domingo, 28 de agosto de 2011

EVALUATION OF THE GEOGRAPHIC STRUCTURE IN DENGUE VIRUS TYPE 1 FROM A PHYLOGENETIC AND BIOGEOGRAPHIC APPROACH


INTRODUCTION

Phylogenetic relationships amongst strains of dengue virus often can show a strong structure associated with geography and temporality (Gray et al. 2011; Carvalho et al. 2009), however geography seems to be the main component in modeling these phylogenetic reconstructions. Likewise, global comparisons of lineages and their geographic location have allowed further classifications of isolates from the same serotype into new genotypes known as topotypes (Samuel and Knowles, 2001). However, due to the poor georeferencing of the isolates in public databases, sometimes to make inferences about geographic patterns is hard and doubtful because the management of country´s political division can be biogeographically inadequate and little detailed. Based on the above, the aim in this work was to assess the congruence between geographic patterns found from phylogenetic and biogeographic approaches in dengue virus type I circulating in America.

METHODS

Phylogenetic analysis of 50 DENV-1 E gene sequences were assess from the Bayesian inference criterion using BEAST v1.6.2 program (Drummond & Rambaut, 2007), under a General Time Reversible model of nucleotide substitution (Rodriguez et al.,1990) with gamma-distributed rate variation and a proportion of invariable sites (GTR + G + I) were selected and two runs of 4 chains were run for ten millions of generations. Sequences were sampled in American counties, including islands in the Atlantic and Pacific Oceans

From the topology (maximum clade credibility tree) obtained, in the Phylogeographic analysis were identified possible genotypes according to five areas intuitively postulated on the basis of geographic information contained in each clade. The criteria used were monophyletic clades and posterior probabilities values above 0.80. Results were constrasted with the subclusters found by Carvalho et al.2010.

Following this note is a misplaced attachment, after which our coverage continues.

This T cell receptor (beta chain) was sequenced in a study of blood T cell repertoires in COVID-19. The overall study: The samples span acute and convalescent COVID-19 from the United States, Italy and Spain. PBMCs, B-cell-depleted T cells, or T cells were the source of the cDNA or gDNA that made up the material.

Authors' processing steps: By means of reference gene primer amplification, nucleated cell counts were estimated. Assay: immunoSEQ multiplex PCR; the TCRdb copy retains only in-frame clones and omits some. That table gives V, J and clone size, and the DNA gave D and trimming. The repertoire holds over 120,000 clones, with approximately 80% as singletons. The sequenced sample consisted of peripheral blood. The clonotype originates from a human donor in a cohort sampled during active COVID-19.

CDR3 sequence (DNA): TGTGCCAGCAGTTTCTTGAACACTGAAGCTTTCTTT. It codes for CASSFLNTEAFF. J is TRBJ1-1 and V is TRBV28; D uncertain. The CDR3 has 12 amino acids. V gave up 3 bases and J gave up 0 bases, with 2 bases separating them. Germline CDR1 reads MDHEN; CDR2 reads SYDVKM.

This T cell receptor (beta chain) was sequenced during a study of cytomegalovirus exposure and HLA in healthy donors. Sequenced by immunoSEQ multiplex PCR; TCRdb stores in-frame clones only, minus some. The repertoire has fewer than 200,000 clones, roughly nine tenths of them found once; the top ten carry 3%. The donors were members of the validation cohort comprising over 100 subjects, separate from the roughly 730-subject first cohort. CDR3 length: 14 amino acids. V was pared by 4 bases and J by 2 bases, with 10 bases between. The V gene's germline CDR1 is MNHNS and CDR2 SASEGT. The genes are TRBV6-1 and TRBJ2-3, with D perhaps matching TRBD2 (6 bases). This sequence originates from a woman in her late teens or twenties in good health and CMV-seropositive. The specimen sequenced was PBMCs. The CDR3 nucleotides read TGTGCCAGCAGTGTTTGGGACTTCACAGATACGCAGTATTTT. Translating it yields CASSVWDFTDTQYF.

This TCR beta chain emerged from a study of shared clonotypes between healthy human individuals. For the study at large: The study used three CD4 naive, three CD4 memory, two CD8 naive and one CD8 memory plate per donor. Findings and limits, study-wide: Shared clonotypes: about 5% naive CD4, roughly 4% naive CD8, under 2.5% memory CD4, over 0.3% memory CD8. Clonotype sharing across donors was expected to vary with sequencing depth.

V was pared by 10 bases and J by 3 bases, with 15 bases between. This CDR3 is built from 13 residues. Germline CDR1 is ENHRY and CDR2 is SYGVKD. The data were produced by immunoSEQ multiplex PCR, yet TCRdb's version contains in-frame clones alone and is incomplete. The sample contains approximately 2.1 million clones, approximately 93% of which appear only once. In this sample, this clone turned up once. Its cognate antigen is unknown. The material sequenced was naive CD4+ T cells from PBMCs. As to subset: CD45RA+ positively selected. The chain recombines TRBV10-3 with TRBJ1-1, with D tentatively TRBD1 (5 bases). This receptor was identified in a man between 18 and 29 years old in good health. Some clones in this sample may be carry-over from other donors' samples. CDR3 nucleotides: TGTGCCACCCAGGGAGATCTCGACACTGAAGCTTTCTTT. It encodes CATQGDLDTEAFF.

Finally, the geographic patterns were evaluated following the method of track compatibility by Craw (1988a, 1989a). The areas used were those postulated in this work and the biotic components of Latin America and the Caribbean compiled by Morrone (2004). under the level of large regions and provinces.

RESULTS AND DISCUSSION


The phylogenetic relationchips from American sequences seems to be structured by geographics patterns. According with this, five areas were proposed corresponding to Pacific, Caribbean, southern South America, central América and Northern south America. These components were determined following the geographic information available to each viral isolated. Intuitively, central and Northern south America were taken as independent unities.

Figure 1. Maximum clade credibility tree in Bayesian analysis of E

gene sequences representing Latin America strains. Posterior probabilities are shown for key nodes.